ORLANDO, Fla. (Ivanhoe Newswire) — A 3D mammogram is a newer type of screening method that creates three-dimensional pictures of the breast using x-rays. Research shows this technology may improve cancer detection. So why isn’t every woman getting a 3D scan?
One in every eight American women will develop invasive breast cancer in her lifetime.
A mammogram is the gold standard screening tool for spotting a breast tumor. But now there’s the 3D mammogram. It takes multiple x-ray images from many angles and creates a 3D picture of the breast. Studies show it can detect more cancers in women with dense breast tissue, and it renders fewer false positives.
Debbie Bennett, MD, the director of breast imaging at SSM Health Saint Louis University Hospital in St. Louis Missouri, told Ivanhoe “The data actually shows that 3D mammography is better for all groups of women than 2D mammography.”
But not every woman is being offered this technology. Part of the reason? It’s much more expensive than a standard mammogram, so many facilities can’t afford the equipment. Also, some experts say even if the 3D method spots more cancers, that may not translate to saved lives. And there’s the concern over radiation. In the past, the 3D mammogram was combined with 2D, so radiation exposure was much higher. However, newer 3D-only machines emit less radiation. The bottom line? You’ll have to stay tuned to see if 3D goes mainstream.
Another reason many hospitals aren’t going 3D? The equipment needed for a 3D mammogram requires facilities to change their electrical supply and upgrade their air conditioning because the machine is sensitive to heat.
Contributors to this news report include: Julie Marks, Producer; Roque Correa, Editor.
MAMMOGRAMS OR NOT?
BACKGROUND: A mammogram is an x-ray picture of the breast used to check for signs of breast cancer. A screening mammogram is when there are no signs of cancer but the x-ray images may detect tumors that cannot be felt. A diagnostic mammogram is used to check for cancer when a lump or other sign has been found. Besides a lump, signs of breast cancer can include breast pain, thickening of the skin of the breast, nipple discharge, or a change in breast size or shape; however, these signs may also be signs of benign conditions. The same machine is used for both types of mammograms, but diagnostic mammography takes longer to perform than screening mammography and the total dose of radiation is higher because more x-ray images are needed to obtain views of the breast from several angles. Mammograms require very small doses of radiation. The risk of harm from this radiation exposure is low, but repeated x-rays have the potential to cause cancer. Although the potential benefits of mammography nearly always outweigh the potential harm from the radiation exposure, women should talk with their health care providers about the need for each x-ray. Film mammograms have been replaced by digital mammograms, but now there is a different type of digital mammogram called 3D mammography that is raising questions.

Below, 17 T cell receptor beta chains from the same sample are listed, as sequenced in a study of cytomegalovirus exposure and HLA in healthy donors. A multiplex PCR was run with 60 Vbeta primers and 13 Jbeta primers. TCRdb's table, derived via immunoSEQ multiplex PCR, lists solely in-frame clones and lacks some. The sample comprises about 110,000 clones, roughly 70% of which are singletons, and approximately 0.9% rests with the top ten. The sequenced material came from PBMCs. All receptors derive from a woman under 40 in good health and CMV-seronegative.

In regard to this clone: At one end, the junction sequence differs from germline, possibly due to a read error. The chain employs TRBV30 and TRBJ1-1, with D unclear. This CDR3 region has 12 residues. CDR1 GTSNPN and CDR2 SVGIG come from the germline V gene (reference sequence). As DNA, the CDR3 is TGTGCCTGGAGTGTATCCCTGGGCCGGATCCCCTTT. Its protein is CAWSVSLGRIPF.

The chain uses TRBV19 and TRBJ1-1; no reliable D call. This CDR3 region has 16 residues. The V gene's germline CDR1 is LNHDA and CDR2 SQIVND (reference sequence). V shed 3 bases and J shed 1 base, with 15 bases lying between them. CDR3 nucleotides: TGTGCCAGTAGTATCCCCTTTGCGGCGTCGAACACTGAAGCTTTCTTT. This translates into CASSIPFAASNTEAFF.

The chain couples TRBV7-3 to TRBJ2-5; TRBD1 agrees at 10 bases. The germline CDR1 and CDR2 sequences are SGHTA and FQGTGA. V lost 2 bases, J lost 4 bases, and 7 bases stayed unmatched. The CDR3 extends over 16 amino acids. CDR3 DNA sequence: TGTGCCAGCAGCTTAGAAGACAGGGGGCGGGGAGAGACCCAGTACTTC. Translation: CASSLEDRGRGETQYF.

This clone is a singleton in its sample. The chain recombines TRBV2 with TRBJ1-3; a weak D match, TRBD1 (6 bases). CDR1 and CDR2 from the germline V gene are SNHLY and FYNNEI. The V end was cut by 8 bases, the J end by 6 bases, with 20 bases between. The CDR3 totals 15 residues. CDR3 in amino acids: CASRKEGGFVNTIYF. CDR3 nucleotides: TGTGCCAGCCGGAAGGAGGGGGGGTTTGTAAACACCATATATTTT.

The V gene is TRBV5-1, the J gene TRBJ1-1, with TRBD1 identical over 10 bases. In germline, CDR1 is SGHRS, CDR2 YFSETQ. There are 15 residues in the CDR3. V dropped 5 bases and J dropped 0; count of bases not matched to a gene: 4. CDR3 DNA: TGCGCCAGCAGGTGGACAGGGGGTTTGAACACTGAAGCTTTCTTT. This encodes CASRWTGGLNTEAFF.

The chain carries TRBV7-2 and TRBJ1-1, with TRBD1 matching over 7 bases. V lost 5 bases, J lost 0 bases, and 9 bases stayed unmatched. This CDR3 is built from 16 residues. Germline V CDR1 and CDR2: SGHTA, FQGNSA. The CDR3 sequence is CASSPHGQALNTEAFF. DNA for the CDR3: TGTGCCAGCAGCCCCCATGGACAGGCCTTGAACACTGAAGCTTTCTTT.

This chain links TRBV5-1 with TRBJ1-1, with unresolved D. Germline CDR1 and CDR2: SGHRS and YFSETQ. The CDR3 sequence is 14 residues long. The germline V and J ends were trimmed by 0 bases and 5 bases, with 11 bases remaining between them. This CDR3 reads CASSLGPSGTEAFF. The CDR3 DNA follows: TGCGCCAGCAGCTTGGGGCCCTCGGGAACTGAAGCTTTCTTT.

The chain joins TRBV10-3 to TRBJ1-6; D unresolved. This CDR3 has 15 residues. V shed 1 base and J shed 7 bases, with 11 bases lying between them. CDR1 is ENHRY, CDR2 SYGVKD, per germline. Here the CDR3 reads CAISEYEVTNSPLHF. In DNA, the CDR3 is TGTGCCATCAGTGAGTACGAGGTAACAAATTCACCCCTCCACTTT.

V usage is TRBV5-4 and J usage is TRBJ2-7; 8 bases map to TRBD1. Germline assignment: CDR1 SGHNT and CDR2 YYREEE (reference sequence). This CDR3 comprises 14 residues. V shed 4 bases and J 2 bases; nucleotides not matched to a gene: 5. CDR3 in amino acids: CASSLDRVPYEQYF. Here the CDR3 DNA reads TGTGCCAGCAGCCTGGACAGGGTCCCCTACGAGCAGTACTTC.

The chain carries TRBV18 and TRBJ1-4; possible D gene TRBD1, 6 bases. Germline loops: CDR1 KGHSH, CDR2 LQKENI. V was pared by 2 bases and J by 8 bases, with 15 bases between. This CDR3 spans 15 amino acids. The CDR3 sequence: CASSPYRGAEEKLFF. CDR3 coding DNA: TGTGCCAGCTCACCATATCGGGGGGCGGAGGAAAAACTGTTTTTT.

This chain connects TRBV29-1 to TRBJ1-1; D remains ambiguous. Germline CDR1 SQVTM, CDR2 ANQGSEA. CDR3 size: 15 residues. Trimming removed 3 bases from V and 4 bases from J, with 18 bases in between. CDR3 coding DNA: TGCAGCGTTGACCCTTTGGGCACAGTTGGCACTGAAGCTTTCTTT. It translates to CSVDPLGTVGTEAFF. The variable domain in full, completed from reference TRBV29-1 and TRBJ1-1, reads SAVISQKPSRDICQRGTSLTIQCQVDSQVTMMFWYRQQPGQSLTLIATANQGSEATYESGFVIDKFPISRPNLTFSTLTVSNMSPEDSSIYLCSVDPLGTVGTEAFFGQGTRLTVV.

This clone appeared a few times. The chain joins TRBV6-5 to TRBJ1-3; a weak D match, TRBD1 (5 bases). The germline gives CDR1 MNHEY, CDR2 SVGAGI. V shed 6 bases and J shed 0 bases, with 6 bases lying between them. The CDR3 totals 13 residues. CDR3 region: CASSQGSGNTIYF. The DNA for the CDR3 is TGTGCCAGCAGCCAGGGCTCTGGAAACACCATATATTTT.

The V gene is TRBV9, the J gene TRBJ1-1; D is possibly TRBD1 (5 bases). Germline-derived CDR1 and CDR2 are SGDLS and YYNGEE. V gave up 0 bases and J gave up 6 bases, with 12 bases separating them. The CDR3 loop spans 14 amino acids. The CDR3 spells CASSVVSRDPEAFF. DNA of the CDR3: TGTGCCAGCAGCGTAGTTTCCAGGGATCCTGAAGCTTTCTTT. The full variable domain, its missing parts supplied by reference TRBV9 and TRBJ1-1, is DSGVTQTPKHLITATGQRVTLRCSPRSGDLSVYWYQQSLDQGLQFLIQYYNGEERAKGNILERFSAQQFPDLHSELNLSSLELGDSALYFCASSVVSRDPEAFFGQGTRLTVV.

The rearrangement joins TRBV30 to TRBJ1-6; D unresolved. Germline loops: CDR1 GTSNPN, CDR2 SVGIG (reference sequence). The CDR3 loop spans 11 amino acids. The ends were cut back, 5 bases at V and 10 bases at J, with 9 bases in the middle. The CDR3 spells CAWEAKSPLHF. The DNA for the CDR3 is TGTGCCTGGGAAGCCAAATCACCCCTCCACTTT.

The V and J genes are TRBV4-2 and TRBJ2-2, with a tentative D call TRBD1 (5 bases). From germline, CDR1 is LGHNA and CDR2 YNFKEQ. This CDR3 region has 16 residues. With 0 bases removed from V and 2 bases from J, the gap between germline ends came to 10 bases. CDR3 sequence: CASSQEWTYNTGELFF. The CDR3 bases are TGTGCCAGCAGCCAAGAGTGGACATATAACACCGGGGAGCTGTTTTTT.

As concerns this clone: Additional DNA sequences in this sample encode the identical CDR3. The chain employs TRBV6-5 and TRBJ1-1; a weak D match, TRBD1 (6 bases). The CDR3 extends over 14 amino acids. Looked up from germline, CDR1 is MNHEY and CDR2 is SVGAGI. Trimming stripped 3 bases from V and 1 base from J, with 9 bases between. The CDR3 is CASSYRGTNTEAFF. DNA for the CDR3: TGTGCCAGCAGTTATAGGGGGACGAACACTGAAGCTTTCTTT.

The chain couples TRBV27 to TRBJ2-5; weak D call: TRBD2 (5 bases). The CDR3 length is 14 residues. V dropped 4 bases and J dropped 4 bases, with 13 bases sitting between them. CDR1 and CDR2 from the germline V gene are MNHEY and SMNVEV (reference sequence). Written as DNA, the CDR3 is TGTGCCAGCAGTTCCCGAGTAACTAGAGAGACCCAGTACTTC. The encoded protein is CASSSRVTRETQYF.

3D VS. 2D: 3D mammograms, also known as tomosynthesis or “tomo,” use the same x-ray technology as regular “2D” mammograms. The procedure is the same from the patient’s point of view, although it will take a few seconds longer. In both 3D and 2D mammograms, the breast is compressed between two plates. In 2D mammograms, which take images only from the front and side, this may create images with overlapping breast tissue. Because 3D mammography provides images of the breast in “slices” from many different angles, finding abnormalities and determining which abnormalities may be important may be easier with 3D tests. Studies that were funded by Hologic (first company whose 3D mammograms were FDA approved) showed that the combination of 3D and 2D was more accurate than 2D mammograms, although the difference in accuracy was tiny for each patient. Just as importantly, women who undergo screening with 3D+2D mammography are less likely to be called back for more testing due to a suspicious finding that turns out not to be cancer. This means fewer false scares. 2D screening mammograms are free for patients covered by healthcare insurance under the Affordable Care Act. Some insurers will not cover 3D mammograms, and others charge women a surcharge.
COST: 3D systems cost an average of $430,000 while the 2D systems cost roughly 30% less. Hospitals are under pressure from consumers to adopt the 3D systems because research has shown that 2D machines can miss signs of cancer or require additional screenings, which can cost patients money.
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